Its function is to support the tube, and it frequently works not only with the rotary draw bending machine but also with other machine types. Although more expensive than a standard bending machine, it does offer a faster lead time and may be used repeatedly without losing quality.
Hot bending Methods– Although there are a few minor differences among the various hot pipe bending techniques, almost all of them use induction bending.
Before applying pressure to create the desired bend, this technique precisely warms the pipe using an induction heating coil.
Without the use of filler materials, mandrils, or other modifications to prevent distortion, it can achieve bends of comparable or superior quality with far less physical effort than cold bending techniques.
Induction bending alters pipe thickness but reduces diameter reduction at the bent spot.
The extrados, or the outer area of the bend, typically becomes narrower while the inner section of the bend typically thickens.
The technique is most frequently applied to bends with long radii and big diameter pipework and tubing.
It can also be used for bends with short radii and lower pipe sizes.
Materials Used for Pipe Bending
Depending on the metals employed, many pipe-bending techniques exist.
However, a variety of ferrous and non-ferrous materials, are suitable for induction bending due to the lower force needed to attain common angles. Some materials are: Metal and steel alloy pipes, pipes made of stainless steel, metallic tubes, copper and nickel pipes
This is especially true for thinner metals, which could twist, squeeze, collapse, or exhibit other distortions when bent using cold techniques.
Pipe Bend Fittings and Sizing
Pipe bends are typically measured about the nominal pipe size or diameter (D).
For instance, long radius elbows (often denoted as >1.5D) have an end-to-center dimension that is 1.5 times the diameter.
The end-to-center measurement of short radius elbows is the same as the pipe diameter.
By dividing the D designation by the pipe’s diameter, it is possible to calculate the radius of the centerline of bent pipes and tubes.
For instance, the centerline radius of a 5D pipe with a 10-inch D will be 50 inches.
For a better understanding of the space needed and how the 180-degree pipe bends will fit, a new measurement based on the center to center dimension is used.
Similar to elbows, you can calculate the center-to-center dimension of 180-degree pipe bends by multiplying the diameter by the D suffix.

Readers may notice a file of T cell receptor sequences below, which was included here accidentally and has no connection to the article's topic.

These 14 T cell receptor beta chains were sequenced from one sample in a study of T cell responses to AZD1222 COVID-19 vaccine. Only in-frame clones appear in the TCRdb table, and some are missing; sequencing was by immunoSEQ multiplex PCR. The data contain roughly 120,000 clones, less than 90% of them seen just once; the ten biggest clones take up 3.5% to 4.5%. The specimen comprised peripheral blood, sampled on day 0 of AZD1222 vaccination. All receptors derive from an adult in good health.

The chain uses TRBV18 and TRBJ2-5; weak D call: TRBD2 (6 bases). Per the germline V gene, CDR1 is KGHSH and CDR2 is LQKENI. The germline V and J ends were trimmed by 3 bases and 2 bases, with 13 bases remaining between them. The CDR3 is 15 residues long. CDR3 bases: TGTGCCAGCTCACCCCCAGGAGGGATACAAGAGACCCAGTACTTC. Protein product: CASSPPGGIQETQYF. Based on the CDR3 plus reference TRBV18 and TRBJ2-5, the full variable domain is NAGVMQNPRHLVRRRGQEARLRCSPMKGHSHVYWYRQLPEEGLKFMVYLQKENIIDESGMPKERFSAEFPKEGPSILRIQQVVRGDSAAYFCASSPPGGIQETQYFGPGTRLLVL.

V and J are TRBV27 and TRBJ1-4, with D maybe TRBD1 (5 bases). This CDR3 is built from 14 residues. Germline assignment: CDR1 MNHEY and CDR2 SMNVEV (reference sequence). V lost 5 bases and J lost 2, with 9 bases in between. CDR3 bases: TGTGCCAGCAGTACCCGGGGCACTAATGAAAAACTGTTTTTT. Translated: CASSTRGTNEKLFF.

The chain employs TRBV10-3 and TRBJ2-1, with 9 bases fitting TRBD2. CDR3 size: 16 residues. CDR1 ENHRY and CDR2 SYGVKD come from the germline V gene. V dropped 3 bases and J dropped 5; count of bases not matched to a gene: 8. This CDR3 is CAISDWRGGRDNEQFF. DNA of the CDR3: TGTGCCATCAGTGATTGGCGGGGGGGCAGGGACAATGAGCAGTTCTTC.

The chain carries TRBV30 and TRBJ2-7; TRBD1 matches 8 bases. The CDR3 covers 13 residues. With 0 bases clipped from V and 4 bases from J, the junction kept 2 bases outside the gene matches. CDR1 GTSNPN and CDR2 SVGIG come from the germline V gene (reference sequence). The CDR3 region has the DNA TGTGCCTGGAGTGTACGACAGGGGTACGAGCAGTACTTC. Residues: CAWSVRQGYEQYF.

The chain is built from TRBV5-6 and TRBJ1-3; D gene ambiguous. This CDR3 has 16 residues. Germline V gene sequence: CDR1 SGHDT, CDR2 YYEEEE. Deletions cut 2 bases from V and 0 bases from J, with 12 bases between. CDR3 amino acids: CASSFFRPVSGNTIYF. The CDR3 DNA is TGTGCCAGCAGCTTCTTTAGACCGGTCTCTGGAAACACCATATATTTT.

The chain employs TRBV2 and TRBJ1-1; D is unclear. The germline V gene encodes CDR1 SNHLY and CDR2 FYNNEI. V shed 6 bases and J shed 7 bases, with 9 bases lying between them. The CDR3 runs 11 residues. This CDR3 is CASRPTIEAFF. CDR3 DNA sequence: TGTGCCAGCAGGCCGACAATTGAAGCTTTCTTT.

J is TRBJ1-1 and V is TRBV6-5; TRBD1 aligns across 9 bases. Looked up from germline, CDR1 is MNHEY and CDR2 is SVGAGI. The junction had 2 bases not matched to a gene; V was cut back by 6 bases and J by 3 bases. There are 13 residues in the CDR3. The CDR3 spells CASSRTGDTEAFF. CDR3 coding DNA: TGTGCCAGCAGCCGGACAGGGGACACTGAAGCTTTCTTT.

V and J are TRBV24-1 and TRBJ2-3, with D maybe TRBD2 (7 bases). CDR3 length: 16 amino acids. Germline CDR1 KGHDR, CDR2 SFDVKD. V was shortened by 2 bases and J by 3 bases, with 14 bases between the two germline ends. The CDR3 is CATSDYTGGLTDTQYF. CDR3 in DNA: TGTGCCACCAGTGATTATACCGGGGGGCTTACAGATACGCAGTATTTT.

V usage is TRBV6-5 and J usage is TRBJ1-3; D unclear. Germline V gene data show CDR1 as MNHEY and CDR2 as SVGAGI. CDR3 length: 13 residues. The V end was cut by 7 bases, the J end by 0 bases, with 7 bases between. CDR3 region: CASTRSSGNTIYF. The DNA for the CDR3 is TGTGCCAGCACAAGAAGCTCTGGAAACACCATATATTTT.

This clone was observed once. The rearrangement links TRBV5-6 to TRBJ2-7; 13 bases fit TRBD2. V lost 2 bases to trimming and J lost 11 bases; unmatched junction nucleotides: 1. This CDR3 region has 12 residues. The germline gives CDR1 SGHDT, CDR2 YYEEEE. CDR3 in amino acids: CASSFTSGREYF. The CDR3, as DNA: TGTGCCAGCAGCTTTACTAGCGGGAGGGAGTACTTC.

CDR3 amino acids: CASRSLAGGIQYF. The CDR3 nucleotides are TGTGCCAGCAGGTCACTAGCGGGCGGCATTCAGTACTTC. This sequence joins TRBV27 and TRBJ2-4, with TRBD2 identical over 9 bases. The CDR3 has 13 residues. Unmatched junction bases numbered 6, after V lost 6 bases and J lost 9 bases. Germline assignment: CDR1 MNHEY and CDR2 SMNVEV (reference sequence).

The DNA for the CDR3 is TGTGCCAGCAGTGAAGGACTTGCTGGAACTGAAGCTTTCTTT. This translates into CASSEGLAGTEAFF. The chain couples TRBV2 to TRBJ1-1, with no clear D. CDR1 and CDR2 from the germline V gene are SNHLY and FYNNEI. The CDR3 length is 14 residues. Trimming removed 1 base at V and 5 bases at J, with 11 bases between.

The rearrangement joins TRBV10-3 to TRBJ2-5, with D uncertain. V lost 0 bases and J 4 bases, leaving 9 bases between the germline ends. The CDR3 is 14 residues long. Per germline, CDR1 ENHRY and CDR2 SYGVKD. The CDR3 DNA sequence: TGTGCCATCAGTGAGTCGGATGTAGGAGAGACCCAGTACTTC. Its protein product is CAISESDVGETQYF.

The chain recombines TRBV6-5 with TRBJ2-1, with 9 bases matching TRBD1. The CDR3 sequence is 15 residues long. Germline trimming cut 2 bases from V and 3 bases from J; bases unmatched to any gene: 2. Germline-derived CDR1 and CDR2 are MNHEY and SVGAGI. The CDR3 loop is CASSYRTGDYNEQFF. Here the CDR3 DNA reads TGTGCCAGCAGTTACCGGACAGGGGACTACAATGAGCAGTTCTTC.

180-degree pipe bends with a small radius are 2D, whereas those with a large radius are 3D.
Accordingly, a 4-inch pipe with a short radius bend would have an 8-inch center to center dimension, whereas the identical 4-inch pipe with a long radius bend would have a 12-inch center to center size.
The tangent ends of induction-bent pipe can easily be matched to existing piping by diameter, flange, valve, or fitting needs and are frequently unaffected by the bending process, whether you’re looking at elbows or 180-degree bends.
Although measuring and fitting bent pipes may initially appear difficult, once you have a basic grasp of the proportions involved, it’s easy to match them to your current system or incorporate them into a new design.
What are Piping Elbows?
A Piping Elbow is a particular, standard, engineering bend that is pre-fabricated as a spool piece (based on ASME B 16.9) and intended to be screwed, flanged, or welded to the piping it is associated with. Either 45 or 90 degrees can be used for an elbow. Although most elbows are characterized as either “short radius” or “long radius,” bespoke elbows are also possible.
A pressure piping system’s critical component for changing the direction of fluid flow is the steel pipe elbow. It is used to join two pipes with the same nominal diameter or different nominal diameters and to turn the pipe and subsequently the fluid direction in a 45- or 90-degree direction. Because of impact, friction, and re-acceleration, this shift in fluid flow direction results in additional pressure losses for the system.
Features of Piping Elbow
In addition to the minimum size, the term elbow must always include the qualifiers of type (45 or 90 degrees) and radius (short or long). Elbows can turn in any direction and at any angle as needed. The angle by which the flow direction changes from its initial flowing direction is known as an elbow angle. Even though However, a change in direction greater than 90° at a single point is not preferred. An elbow angle can be anything greater than 0 but less than or equal to 90°. In such cases, a 45° and a 90° elbow are typically combined when laying out the piping.
Classification of Piping Elbows
Piping elbows can be categorized using several factors, including, direction angle, length and radius, connection to the pipe, and construction material.
- Elbows Based on Direction Angle
Elbows can be classified into several degrees, such as 45 degrees, 90 degrees, and 180 degrees, which are the most common elbows, based on the direction of fluid flow through the pipes. For some unique pipelines, there are also 60- and 120-degree elbows. This degree only serves to illustrate the angle at which the fluid flow will shift following passage through the specified elbow.
- Elbows Based on Length and Radius
The center line from one end to the other face, the space over which the flowing fluid changes direction, and the elbows are divided into these two groups. It is referred to as the “Center to Face” distance and corresponds to the radius of the elbow.